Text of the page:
My Birthday Song opens with a claustrophobic frame in the chamber of a doctor.
Cast: Sanjay Suri, Nora Fatehi, Zenia Starr, Pitobash
Director: Samir Soni
It’s quite easy to make some sort of coherent head or tail of My Birthday Song if one were to just go over the scenes and recall the moment where guilt hit Rajiv Kaul (Sanjay Suri). Or why Kaul, the ad agency guy who has a sweet wife, a lovely farmhouse, is happy to cheat, loses it.
But unlike in several psychological thrillers, where that moment of revelation accompanies an almost audible, impressed-with-the-director’s-cleverness “aha”, here all you feel is exhausting irritation because the writer-director Samir Soni’s film is needlessly convoluted and so annoyingly pretentious that you want the whole thing to be bleeped out of your memory.
My Birthday Song opens with a claustrophobic frame in the chamber of a doctor. It’s been a year since Kaul’s 40th birthday and still, he tells her, he is unable to sleep.
The film then goes into flashback, to that rainy night in Delhi when Kaul’s 40th birthday party, that his wife Ritu (Zenia Starr) could not attend, was underway. The party was boring. His friends, the food, the conversation was boring him. Things perked up only when he spotted this young, slender, sexy thing in a tight dress.
Sandy (Nora Fatehi) is not really a person as written by Soni. She is a cliche, a banality. Like all temptresses, she stands alone and stares out of party, through the window, as if scanning the outside for something that would bore her a little less, all the while mentally swaying in admiration of her own hotness.
But then eyes lock.
And when Sandy feeds Kaul a slice of his birthday cake, her fingers move like slow, caressing wipers on his lips — a gesture that is suggestive enough for the two to make a chal-sex-karte-hain pact aankhon-aankhon mein.
Though she is a guest of a guest, she stays back. And as they get talking, it seems Sandy knows Kaul from before, but he can’t recall kab, kahan.
Soon they are in bed for some one-on-one action which she seems to be enjoying. But then she spots something that makes this whole going-down-on-each-other-business seem like a very bad idea. But before she can utter a word, things fall, glass shatters and an accident occurs.
Here on things get decidedly bizarre.
Next morning, to Kaul’s bafflement, the scene of action, with blood, shattered glass and more, simply ceases to exist, making him wonder if he imagined it all. There is no trace of Sandy or any hanky-panky. There are, however, clues that peck at Kaul, telling him that a very bad thing did happen last night.
But soon his birthday day begins again. Ritu calls to say she can’t make it, a friend calls to say he’s bringing a guest, Sandy, to Kaul’s birthday party, and then, Kaul, still baffled, rushes to tell Sandy not to come to the party.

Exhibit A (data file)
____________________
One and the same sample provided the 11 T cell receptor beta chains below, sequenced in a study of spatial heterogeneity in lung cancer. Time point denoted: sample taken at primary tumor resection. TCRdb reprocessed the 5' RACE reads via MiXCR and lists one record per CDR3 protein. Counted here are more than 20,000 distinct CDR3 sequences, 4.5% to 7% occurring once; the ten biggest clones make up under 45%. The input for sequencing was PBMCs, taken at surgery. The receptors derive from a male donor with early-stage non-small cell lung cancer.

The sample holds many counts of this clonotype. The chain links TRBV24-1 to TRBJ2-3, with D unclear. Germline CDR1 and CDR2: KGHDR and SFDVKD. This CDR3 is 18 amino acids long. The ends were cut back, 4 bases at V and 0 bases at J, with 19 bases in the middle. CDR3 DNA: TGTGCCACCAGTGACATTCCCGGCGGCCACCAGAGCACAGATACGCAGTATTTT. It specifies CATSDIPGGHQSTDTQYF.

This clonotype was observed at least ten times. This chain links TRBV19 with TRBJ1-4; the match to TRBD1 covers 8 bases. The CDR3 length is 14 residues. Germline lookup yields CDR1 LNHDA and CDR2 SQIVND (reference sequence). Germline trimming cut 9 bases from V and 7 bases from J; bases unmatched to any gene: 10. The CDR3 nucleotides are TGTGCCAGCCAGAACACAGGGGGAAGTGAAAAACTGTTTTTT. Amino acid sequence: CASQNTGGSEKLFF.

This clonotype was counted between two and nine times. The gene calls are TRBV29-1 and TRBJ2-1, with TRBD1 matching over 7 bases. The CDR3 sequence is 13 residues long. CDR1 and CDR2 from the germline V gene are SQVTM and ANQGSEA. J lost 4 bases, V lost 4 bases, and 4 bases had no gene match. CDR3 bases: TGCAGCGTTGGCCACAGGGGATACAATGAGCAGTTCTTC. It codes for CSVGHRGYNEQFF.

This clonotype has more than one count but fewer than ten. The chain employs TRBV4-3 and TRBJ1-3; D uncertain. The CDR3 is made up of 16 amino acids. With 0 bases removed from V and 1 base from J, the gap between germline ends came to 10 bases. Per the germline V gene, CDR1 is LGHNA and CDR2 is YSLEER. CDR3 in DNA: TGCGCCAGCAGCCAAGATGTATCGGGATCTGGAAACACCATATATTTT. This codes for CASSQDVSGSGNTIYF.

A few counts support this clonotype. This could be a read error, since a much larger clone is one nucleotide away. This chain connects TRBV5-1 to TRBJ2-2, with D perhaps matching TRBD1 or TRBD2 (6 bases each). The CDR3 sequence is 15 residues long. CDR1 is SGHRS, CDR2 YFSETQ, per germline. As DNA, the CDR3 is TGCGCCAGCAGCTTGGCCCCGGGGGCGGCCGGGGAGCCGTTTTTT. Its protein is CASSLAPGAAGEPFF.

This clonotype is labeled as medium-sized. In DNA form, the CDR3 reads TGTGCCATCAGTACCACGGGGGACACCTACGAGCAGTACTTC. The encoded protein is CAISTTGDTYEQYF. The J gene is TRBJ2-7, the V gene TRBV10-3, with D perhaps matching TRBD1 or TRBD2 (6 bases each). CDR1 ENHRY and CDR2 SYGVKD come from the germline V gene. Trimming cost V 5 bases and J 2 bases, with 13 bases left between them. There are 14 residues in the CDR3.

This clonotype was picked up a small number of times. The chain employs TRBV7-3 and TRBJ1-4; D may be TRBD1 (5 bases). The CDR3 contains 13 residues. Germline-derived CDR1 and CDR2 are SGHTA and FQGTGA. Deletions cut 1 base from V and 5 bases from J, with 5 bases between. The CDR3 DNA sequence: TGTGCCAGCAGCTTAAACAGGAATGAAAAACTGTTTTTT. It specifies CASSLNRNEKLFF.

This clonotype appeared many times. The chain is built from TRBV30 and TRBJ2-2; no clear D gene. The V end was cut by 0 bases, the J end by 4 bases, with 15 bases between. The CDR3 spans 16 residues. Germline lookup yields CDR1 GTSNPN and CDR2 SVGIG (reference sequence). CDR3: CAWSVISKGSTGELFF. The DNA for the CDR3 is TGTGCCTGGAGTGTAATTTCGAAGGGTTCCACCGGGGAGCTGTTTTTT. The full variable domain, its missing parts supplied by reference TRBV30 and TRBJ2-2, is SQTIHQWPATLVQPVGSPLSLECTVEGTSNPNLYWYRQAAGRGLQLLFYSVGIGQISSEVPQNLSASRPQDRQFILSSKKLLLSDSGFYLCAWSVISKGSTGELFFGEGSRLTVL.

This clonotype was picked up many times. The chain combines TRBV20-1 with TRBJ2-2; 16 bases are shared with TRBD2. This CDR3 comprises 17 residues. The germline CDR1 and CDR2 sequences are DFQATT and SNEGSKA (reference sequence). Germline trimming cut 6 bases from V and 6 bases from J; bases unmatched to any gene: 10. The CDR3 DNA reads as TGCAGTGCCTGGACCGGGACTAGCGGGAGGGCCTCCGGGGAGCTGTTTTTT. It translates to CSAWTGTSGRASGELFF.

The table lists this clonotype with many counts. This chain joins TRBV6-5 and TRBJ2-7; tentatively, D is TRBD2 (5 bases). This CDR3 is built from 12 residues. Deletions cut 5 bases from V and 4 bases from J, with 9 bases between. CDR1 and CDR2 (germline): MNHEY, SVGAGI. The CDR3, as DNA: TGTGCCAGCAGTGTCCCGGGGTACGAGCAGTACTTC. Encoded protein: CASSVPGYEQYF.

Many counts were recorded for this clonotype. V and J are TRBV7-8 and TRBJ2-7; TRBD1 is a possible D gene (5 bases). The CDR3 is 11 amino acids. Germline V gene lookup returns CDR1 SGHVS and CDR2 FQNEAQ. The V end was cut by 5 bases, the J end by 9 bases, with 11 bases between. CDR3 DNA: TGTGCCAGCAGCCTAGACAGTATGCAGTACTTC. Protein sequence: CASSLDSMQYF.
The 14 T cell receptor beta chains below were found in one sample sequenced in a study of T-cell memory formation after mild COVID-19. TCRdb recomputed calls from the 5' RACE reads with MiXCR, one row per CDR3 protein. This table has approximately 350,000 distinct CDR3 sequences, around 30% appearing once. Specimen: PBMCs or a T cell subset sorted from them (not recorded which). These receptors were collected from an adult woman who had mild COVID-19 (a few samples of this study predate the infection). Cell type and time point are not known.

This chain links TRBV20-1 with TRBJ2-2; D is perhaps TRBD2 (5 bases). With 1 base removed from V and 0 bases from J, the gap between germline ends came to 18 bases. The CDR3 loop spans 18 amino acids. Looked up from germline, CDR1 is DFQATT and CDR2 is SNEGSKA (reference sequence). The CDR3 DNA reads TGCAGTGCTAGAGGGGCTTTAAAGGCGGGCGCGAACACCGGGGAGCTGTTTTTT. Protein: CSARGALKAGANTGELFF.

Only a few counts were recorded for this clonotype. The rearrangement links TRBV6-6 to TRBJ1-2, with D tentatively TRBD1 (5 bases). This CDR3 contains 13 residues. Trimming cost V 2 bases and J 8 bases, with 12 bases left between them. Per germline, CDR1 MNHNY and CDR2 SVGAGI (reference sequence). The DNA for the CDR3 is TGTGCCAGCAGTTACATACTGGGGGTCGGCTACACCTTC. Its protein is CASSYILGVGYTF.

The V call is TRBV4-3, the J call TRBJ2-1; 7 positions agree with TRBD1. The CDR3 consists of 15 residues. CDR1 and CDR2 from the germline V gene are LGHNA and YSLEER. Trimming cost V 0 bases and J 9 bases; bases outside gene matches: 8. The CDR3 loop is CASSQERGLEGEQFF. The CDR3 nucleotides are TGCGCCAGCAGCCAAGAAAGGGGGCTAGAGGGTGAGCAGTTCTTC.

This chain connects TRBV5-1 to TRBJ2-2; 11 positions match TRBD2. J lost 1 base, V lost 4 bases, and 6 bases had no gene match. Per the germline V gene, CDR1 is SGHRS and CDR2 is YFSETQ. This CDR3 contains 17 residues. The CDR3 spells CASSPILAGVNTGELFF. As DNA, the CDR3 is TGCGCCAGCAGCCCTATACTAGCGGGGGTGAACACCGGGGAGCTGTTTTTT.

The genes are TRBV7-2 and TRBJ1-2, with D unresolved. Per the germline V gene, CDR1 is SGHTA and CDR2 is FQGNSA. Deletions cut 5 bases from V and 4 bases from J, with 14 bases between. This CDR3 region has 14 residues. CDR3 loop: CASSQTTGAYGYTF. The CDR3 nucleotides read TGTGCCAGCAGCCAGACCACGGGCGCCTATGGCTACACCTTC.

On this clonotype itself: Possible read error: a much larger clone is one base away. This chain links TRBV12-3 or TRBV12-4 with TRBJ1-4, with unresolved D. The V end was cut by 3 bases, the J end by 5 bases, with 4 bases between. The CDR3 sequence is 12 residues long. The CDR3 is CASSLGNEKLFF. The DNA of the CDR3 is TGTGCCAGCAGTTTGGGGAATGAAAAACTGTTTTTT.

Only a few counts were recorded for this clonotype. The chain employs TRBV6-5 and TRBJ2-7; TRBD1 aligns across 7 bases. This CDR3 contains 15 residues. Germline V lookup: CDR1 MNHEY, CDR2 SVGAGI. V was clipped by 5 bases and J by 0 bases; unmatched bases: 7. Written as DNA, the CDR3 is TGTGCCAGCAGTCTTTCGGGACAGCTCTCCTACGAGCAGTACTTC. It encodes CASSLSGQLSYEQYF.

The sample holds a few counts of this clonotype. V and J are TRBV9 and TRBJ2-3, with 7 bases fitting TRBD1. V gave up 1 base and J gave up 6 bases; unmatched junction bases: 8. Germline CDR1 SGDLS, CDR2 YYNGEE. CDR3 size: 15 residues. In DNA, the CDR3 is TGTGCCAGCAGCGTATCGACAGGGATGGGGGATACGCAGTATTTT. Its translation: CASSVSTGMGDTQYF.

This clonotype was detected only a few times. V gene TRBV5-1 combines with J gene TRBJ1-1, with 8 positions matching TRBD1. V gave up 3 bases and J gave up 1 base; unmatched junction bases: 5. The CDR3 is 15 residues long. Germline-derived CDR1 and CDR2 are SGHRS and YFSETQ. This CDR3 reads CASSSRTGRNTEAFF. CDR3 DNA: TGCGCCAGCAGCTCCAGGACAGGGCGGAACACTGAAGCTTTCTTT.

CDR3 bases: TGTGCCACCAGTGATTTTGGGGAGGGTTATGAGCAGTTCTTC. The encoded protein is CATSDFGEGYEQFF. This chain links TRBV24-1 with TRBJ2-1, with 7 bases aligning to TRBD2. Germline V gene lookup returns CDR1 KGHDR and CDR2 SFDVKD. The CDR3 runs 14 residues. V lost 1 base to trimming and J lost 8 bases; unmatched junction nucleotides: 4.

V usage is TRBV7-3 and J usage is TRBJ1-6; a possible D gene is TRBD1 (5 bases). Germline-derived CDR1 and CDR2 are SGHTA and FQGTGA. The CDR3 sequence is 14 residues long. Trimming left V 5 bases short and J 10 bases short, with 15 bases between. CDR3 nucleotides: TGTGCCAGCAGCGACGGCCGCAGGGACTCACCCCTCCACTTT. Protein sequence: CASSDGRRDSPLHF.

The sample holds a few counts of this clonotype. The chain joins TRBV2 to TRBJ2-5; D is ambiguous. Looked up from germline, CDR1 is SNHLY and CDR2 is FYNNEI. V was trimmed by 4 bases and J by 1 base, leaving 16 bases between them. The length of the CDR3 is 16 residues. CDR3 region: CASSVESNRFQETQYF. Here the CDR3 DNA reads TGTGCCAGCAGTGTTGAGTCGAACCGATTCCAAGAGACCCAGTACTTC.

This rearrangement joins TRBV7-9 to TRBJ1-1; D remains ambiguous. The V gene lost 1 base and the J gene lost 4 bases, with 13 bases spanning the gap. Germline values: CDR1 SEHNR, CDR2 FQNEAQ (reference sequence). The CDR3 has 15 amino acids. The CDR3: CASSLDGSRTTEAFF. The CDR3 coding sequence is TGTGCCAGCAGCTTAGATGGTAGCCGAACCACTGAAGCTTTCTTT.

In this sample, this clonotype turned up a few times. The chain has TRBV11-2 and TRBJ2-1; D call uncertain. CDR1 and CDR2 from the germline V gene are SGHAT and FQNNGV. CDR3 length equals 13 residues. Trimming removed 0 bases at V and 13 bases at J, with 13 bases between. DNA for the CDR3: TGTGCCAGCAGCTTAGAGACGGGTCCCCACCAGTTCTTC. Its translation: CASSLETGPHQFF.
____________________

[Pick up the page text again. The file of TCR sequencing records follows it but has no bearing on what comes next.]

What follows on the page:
But then the same accident occurs again…
Kaul’s life and the film are now in a hysterical loop, where every day is the same day, the day of his birthday, and it begins with a clean slate except for some reminders that jo dikhta hai woh satya nahin hai.
It’s not a bad plot for a psychological thriller. But under the guidance of Samir Soni, this thriller turns stupid pretty soon.
His film is not interested in any characters, only in what it thinks is a clever ploy to confuse the viewer and keep them guessing.
Each one — the husband, the wife, the temptress — is one-dimensional and mouth lines that come with the packaging of these cliche characters.
The temptress talks of cheating her way though NYU, the wife loses it on hearing of her husband’s latest frolic with another woman, and the husband is just staring at things — broken frame, dead girl, and the I-card he draws out of Sandy’s bag.
Worse, more pretentious characters drop in randomly to say meaningless, annoying crap.
Given the scenario, it’s not fair to expect the actors to liven up the proceedings.
Nora Fatehi is pretty, and is stellar when she’s playing dead.
Soni, who has written and directed My Birthday Song, is so in love with his own creation that he wanted his presence to be felt throughout. So the doctor’s prescription pad we see in the beginning has S. Soni written on it. And he makes a fleeting appearance in a scene, running into a baffled Sanjay Suri.
Suri, a limited actor who seems very lost here, should have told him then and there, “Bhai, dimag ka dahi ho raha hai.”